The field of Artificial Intelligence (Al) has produced a rich set of technical practices and interpretive conventions for building machines whose behavior can be narrated as intelligent activity. Artists have begun to incorporate Al practices into cultural production – into the production of artifacts and experiences that function as art within the cultural field. In this paper, I describe my own practice of Al-based cultural production: expressive Al. I will attempt to provide a preliminary understanding of this practice by both situating expressive Al with respect to other discourses on Al and by working inductively from my own Al-based art work. I will first provide a brief description of three of my Al-based art pieces. These will serve as concrete examples to ground the rest of the discussion. I will then describe the expressive Al practice by first situating it with respect to the GOFAl/interactionist Al debate, then by describing the central organizing metaphors of authorial and interpretive affordance, and finally by providing a preliminary set of desiderata for expressive Al practice.

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Title: Feminist Transgressions? Object and Process in Transgenic/Genetic Works by Women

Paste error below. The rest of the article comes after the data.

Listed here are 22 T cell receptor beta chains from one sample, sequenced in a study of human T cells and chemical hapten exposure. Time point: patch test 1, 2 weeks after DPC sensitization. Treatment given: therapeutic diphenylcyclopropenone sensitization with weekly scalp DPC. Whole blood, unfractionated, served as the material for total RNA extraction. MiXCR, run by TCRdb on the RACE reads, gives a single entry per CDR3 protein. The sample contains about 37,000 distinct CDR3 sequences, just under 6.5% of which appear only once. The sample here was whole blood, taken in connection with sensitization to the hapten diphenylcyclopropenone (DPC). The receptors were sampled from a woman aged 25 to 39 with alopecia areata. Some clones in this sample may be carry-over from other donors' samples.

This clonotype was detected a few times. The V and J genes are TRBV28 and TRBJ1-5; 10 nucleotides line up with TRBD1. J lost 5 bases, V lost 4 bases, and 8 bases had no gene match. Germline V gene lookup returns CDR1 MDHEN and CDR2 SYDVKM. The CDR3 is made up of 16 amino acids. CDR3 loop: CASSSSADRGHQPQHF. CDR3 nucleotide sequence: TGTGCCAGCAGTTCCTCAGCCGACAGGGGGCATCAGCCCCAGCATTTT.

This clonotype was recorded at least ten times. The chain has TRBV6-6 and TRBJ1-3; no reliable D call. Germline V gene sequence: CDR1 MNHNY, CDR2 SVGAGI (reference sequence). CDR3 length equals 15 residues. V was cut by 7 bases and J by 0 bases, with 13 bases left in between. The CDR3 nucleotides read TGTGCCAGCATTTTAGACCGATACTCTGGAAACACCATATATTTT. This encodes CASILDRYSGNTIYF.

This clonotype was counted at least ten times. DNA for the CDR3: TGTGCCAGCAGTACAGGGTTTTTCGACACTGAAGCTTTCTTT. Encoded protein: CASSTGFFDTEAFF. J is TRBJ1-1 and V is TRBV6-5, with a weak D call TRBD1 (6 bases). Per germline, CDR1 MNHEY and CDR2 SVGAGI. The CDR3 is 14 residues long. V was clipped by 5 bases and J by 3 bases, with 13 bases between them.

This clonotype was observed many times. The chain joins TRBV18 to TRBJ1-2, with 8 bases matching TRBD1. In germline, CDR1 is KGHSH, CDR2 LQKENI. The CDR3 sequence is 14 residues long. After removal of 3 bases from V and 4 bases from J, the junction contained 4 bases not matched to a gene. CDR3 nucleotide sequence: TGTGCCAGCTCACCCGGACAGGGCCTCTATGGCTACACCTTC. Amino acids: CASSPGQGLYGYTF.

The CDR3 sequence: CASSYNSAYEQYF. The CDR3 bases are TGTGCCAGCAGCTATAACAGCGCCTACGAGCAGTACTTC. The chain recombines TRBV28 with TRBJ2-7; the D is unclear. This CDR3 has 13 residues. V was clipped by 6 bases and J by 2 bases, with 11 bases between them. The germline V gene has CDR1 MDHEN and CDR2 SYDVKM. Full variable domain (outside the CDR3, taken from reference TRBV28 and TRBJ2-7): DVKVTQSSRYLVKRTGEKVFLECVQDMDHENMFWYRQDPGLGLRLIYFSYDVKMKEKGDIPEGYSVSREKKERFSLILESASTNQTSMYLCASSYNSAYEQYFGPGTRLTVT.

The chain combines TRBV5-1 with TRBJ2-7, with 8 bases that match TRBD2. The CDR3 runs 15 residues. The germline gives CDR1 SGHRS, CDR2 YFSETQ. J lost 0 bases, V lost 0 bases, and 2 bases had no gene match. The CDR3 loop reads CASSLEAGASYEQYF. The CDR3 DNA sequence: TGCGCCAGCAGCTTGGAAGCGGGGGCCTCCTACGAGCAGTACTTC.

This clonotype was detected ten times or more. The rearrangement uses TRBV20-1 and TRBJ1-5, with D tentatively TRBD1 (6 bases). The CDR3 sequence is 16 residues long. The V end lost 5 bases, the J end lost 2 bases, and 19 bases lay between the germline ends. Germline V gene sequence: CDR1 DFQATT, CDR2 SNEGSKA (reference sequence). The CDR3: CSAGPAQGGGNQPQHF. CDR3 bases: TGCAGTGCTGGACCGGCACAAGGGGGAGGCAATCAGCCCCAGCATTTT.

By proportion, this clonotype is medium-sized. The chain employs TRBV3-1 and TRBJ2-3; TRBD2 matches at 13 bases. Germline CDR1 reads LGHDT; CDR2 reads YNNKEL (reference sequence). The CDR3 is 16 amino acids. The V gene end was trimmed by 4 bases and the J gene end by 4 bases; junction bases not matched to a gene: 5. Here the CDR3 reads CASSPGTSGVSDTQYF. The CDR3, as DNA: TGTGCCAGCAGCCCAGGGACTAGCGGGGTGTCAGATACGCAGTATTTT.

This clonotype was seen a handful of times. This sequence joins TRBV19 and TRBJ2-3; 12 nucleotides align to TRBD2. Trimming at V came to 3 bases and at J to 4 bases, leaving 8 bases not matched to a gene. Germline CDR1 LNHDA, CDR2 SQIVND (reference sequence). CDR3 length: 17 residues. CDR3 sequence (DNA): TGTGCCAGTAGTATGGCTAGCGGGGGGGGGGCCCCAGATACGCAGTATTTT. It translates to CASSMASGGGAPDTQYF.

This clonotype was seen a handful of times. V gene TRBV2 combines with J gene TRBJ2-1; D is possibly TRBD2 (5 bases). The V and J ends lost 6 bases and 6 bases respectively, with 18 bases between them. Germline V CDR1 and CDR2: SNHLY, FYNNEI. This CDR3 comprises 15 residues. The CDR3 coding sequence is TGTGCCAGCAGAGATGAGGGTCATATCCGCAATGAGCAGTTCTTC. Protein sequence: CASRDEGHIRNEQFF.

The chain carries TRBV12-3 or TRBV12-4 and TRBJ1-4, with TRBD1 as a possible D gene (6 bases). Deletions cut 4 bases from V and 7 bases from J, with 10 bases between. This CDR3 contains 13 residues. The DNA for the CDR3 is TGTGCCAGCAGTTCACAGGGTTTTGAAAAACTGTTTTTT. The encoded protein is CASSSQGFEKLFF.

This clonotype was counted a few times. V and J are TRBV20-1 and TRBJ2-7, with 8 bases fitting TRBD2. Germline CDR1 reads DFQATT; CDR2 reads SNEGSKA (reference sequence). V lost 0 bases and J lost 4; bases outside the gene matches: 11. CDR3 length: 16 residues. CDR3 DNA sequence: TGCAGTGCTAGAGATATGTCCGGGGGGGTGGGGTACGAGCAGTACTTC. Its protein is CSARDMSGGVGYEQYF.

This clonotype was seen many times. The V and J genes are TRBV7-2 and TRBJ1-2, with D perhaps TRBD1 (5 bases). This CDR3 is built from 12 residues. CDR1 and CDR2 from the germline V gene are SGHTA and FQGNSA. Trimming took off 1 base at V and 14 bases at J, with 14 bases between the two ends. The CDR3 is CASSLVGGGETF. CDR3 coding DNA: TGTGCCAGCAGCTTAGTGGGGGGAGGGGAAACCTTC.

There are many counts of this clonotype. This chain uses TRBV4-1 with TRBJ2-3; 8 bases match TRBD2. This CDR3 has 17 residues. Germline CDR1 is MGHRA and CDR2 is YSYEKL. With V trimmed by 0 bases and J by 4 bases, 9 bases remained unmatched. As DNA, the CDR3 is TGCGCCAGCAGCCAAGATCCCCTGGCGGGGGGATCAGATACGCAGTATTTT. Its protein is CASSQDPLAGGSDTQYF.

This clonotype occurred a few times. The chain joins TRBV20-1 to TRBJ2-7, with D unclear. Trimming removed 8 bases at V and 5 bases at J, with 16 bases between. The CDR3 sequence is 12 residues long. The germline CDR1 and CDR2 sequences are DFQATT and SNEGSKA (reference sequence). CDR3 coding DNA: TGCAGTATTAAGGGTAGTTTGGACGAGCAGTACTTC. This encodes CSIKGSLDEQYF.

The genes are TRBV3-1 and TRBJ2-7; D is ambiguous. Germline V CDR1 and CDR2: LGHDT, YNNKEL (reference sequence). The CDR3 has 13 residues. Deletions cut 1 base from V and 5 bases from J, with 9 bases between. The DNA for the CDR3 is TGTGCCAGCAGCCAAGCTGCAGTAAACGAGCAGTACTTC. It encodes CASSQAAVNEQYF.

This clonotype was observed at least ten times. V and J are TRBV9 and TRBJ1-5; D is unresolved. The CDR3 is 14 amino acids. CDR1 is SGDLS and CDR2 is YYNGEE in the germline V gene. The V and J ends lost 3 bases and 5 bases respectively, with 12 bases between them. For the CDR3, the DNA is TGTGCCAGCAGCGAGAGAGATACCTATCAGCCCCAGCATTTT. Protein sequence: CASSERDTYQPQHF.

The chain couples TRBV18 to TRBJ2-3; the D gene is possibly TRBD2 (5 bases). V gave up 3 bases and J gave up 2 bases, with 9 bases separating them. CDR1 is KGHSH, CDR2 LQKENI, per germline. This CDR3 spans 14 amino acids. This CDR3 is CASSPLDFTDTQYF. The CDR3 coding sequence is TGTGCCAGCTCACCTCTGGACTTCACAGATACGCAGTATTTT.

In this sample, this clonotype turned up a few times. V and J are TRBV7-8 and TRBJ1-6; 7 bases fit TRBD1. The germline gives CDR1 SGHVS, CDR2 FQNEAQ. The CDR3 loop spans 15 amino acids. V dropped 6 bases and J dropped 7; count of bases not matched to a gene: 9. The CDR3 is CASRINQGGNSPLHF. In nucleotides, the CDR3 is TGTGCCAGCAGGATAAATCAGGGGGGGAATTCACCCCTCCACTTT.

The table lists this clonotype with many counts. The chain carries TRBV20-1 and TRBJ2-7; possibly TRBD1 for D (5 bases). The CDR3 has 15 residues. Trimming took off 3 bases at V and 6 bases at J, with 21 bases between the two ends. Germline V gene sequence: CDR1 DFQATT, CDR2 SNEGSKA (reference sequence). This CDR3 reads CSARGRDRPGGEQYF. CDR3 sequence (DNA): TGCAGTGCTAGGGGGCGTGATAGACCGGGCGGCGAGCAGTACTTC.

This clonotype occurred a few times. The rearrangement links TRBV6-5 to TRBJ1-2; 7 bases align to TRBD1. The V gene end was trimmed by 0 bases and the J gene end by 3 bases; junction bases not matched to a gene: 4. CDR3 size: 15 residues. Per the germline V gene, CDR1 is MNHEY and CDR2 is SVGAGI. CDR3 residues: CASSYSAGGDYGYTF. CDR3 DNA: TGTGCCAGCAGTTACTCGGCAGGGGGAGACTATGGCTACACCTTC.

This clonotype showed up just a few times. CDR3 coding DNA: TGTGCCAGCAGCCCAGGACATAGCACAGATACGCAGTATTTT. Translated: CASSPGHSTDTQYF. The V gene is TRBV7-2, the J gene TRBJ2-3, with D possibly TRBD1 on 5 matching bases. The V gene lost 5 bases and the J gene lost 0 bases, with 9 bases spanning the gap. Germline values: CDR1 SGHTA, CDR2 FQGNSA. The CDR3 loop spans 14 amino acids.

Author(s):
Exhibition: SIGGRAPH 2002: Art Gallery
Category: Paper

Abstract/Summary/Introduction:

Interest in new technologies has fostered a growing interdisciplinary exploration between artists, scientists, social scientists, and designers. Particular types of artwork have held attraction for the artist-scientist in the 20th and 21st centuries: artificial life, evolutionary art, and genetic art have been created by those with an interest in science and organic structures. Concerns inherent to these contemporary interests are centuries old; 1 the use of novel technologies to mimic or create life can be traced to the Ancient Greeks, Jewish, Chinese, and Egyptian cultures, in which stories of famous pneumatic automata and golem originated.

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Title: Film Theory for the Digital World: Connecting the Masters to the New Digital Cinema
Author(s):
Exhibition: SIGGRAPH 1990: Digital Image-Digital Cinema
Category: Paper

Abstract/Summary/Introduction:

This article examines the role that theories of photographic cinema play in the criticism of digital cinema. The theories of Georges Melies, Vachel Lindsay, Lev Kuleshov, Andre Bazin and Rudolf Arnheim-critics, theoreticians and filmmakers, the key-stones of this work-have proven pertinent to the advancing technology of other cinematic forms. Their ideas have applicability to specific aspects of digital cinema, including the manipulation of illusory space, discrete and explicit control of cinematic elements, the transformation of world spaces into screen space and the role of realistic imagery in determining the content of a cinematic work. Parallels can be drawn between the ideas of these theorists, most of whom wrote during the infancy of photographic cinema, on the developing state of film and that of current digital cinema.